Seattle and Olympic National Park
Just a short drive from Seattle, visitors can catch a glimpse of some of North America’s incredible biodiversity. Snow-capped mountains serve as a backdrop for grand adventures with a vision of neighboring Canada in the distance; the still, quiet of the rainforest shows there are more shades of the color green than even imagined, and the sparkling sand and cool waters of Pacific beaches provide a stunning end to a whirlwind two-day tour of Olympic National Park. By building in extra time, a tour can include some of the great historical and cultural sites of the Emerald City.
Day 1: Exploring Klondike Gold Rush in Seattle
If you can arrive in Seattle in the morning, there are many sights to see throughout the city before you embark upon your Olympic adventure. In addition to the popular tourist sites like the Space Needle, the Chihuly Gardens, and the Pike Place Market, you can soak up a little history at the Klondike Gold Rush National Historical Park, a national park in the Pioneer Square area of the city.
The exhibits at this national park tell the story of Seattle’s crucial role in launching thousands of Stampeders to Alaska in hopes they’d their fortune in gold. You can easily spend an hour exploring the museum and then walk around Seattle in search of a fun dinner spot.
Day 2: Hiking Hurricane Ridge
There are so many things to see and do in Olympic National Park that you could easily take a whole week to explore, but if you have two days and are willing to put in some driving miles, you can get a taste of the beauty and variety of this jewel of the Pacific Northwest.
There are several itineraries you could choose to visit Olympic National Park, but consider going the “counter-clockwise route” from Seattle and driving about 3.5 hours to spend your first day at Hurricane Ridge, just outside Port Angeles, WA.
Hurricane Ridge features several hiking trails just off of the visitor center parking lot that give you breathtaking views of the snow-covered Olympic mountains, with 7,980-foot Mount Olympus off in the distance. If you’re feeling adventurous, the short but steep High Ridge Trail takes you along a mountain ridge to a gorgeous overlook called Sunrise Point. On a clear day you can see across the Strait of Juan de Fuca to Canada. The Hurricane Ridge Visitor Center has interpretive exhibits and a regular schedule of ranger programs, as well as a snack bar for a quick meal and a great gift shop with souvenirs perfect for the entire family.
You can spend the night at any of the hotels, motels, or B&Bs in Port Angeles and enjoy dinner in a beautiful setting near the water. There are several cute restaurants and shops to check out in the early evening, but be sure to check their hours before you go as many places close pretty early. This is the perfect opportunity to try some salmon!
Day 3: Lake Crescent, the Hoh River Trail, and Ruby Beach
Be up early on your second day as there are a lot of miles to cover, but you will see some beautiful places along the way.
Leave Port Angeles via US-101W for a roughly 30-minute drive to Lake Crescent. Drive along this glacial lake until you reach Lake Crescent Road, where you can find the Storm King Ranger Station and a small parking area with bathrooms and access to a few trails. Here you can walk through the woods along the lakeshore and admire the stunningly blue, clear water. And, if you have time, be sure to stop in at the Lake Crescent Lodge for a late breakfast.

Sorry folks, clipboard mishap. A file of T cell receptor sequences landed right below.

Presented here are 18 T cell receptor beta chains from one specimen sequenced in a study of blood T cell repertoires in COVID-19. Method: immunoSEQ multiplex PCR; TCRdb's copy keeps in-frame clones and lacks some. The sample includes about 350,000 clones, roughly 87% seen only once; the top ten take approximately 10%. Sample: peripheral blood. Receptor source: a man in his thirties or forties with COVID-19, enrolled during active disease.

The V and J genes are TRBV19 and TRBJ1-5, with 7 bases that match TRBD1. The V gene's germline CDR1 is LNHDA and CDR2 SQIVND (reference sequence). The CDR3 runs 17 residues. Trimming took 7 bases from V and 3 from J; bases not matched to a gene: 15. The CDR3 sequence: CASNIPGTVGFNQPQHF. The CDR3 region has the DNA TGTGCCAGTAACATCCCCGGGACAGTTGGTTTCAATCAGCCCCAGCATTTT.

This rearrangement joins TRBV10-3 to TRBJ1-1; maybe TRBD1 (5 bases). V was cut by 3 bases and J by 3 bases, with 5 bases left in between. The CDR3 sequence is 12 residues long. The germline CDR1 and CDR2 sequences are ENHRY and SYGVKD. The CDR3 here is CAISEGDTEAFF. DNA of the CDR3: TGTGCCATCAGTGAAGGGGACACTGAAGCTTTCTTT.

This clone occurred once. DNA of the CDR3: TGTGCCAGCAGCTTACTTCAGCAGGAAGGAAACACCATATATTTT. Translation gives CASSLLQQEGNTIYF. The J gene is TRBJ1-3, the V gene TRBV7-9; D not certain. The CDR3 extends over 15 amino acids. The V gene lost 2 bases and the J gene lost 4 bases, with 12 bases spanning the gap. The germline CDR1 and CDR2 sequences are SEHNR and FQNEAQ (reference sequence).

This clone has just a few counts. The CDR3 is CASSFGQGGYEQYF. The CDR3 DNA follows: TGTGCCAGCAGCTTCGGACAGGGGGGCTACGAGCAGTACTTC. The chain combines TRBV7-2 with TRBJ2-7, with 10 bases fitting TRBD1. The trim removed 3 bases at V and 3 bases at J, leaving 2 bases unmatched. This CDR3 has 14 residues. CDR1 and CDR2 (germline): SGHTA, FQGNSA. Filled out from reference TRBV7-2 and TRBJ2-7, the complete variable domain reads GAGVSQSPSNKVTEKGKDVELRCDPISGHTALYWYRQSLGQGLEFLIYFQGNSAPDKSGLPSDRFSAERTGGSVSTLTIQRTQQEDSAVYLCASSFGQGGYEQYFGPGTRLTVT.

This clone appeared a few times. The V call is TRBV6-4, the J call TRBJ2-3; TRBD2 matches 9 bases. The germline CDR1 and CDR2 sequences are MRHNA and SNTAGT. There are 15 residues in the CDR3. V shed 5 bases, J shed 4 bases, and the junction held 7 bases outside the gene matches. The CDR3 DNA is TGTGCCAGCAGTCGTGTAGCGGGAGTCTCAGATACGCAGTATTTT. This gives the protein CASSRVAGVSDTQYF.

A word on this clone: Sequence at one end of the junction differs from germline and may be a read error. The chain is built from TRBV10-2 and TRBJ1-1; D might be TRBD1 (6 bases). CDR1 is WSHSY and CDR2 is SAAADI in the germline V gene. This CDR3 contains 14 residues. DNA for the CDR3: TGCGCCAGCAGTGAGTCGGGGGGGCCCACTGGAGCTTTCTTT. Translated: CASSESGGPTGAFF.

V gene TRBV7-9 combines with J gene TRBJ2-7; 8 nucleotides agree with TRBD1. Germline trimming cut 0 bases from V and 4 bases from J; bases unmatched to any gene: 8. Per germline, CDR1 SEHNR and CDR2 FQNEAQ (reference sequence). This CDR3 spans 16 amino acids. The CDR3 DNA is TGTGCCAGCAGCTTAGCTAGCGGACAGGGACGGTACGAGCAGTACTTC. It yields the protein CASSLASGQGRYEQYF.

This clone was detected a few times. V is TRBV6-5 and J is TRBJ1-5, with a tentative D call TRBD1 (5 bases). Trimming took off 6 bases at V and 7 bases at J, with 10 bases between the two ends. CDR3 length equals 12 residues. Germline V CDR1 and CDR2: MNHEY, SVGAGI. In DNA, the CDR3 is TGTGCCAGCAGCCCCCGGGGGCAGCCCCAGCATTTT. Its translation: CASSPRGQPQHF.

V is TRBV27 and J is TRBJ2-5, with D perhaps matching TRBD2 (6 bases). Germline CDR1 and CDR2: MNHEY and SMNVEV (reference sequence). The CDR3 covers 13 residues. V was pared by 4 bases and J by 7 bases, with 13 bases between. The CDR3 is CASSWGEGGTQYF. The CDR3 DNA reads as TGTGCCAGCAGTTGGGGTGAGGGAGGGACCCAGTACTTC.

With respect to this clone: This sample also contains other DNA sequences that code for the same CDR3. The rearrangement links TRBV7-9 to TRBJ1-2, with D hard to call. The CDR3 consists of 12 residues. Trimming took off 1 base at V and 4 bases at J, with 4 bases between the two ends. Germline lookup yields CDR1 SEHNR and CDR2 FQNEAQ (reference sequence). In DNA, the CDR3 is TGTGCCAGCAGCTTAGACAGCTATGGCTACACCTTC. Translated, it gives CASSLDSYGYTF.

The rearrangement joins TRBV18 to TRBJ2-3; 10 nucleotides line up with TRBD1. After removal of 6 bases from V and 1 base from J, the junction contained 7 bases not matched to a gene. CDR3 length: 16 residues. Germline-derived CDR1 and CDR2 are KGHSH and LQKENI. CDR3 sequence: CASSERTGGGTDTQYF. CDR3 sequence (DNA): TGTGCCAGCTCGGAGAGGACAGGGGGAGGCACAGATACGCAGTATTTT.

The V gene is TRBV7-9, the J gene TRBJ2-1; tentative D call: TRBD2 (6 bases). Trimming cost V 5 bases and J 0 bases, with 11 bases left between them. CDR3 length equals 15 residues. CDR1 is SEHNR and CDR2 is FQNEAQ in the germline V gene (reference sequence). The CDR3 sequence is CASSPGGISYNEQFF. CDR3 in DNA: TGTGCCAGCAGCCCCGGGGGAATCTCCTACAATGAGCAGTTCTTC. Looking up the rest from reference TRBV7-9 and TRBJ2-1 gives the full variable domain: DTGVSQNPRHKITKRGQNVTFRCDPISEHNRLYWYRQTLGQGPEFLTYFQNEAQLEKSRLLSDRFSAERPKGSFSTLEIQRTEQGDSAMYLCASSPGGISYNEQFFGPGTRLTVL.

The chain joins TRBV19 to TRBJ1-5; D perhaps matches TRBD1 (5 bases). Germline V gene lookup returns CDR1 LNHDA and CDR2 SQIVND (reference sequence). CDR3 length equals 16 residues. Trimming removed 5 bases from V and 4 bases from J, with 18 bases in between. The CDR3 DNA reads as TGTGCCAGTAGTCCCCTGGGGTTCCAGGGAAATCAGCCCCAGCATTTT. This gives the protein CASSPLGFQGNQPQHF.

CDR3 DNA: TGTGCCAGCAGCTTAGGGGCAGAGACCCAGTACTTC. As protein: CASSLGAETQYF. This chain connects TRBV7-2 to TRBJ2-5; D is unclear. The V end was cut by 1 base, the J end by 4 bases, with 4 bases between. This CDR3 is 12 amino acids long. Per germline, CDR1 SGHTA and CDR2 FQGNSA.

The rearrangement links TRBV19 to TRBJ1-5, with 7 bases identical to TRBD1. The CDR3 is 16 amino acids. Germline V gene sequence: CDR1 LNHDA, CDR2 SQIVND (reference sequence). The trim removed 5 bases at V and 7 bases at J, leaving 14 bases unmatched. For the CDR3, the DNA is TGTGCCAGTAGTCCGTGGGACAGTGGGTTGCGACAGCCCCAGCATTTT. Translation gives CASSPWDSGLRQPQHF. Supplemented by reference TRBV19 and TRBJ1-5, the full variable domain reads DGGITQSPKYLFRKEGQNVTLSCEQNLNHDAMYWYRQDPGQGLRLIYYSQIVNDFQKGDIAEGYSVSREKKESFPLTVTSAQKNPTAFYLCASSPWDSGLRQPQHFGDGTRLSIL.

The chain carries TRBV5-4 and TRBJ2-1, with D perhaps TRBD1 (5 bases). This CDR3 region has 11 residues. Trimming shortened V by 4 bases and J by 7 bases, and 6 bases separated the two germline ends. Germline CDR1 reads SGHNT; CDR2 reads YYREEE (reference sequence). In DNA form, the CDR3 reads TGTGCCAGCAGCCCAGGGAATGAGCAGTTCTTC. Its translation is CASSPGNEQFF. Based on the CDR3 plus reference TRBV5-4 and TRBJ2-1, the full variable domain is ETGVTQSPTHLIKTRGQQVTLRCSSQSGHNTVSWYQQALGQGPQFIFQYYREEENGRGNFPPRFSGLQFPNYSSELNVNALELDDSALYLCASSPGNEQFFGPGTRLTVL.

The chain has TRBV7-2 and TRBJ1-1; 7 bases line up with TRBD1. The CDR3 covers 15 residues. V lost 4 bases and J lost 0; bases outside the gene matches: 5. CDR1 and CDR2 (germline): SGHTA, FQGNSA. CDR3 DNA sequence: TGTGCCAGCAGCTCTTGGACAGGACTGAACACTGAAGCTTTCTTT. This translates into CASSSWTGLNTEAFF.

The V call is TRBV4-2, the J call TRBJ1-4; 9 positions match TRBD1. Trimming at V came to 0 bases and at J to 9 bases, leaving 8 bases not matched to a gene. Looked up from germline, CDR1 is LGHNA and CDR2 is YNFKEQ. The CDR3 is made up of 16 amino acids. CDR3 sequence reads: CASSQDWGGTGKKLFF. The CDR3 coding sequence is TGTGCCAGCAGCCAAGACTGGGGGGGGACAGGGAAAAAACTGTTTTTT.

Next you will make your way through the city of Forks (watch out for vampires!) to the Hoh Rainforest. Enjoy the rare beauty of this temperate rainforest by exploring the Hall of Mosses trail, a .8-mile loop that brings you deep into the heart of the lush, green forest.
For a more significant hike, you can explore the Hoh River Trail, which has several options including a 17.4-mile journey to Glacier Meadows with great views of Mount Olympus. Note that there is no food available for purchase in this part of the park, so when you pass the Hard Rain Café with its sign that says it’s the last food available before the park, pay attention. This is a quirky, fun stop with great burgers and souvenirs.
Finally, for your last stop of the day, head back out to US101-W for about another hour to find Olympic’s rugged and beautiful Pacific beaches. The 65 miles of natural coastline in Olympic National Park – ranging from the iconic Ruby Beach, with its rocky coast and tide pools teeming with sea life, to the rugged, hidden away Beach 1 and Beach 2 south of the Kalaloch Ranger Station – makes for a perfect end to your adventures. Just remember that the water is pretty cold this far north, but it’s totally worth getting your toes wet!
From the beach, it will be about 3.5 hours to drive back to Seattle, and you can make an easy dinner stop in Olympia along the way. If the weather is nice, as you drive closer to Seattle you can get a glimpse of Mount Rainier in all her glory. That’s reason enough to plan your next trip to Washington State to explore another of our incredible national parks!
Need help planning your next national park adventure? Filled with detailed maps, travel tips and inside information on what not to miss, NPF's Owner’s Guide is your one-stop resource to discover all of the over 400 national parks. Download a FREE copy today!
Photo credits: Ruby Beach by William Brinkman via Share the Experience; all other images courtesy of Stefanie Mathew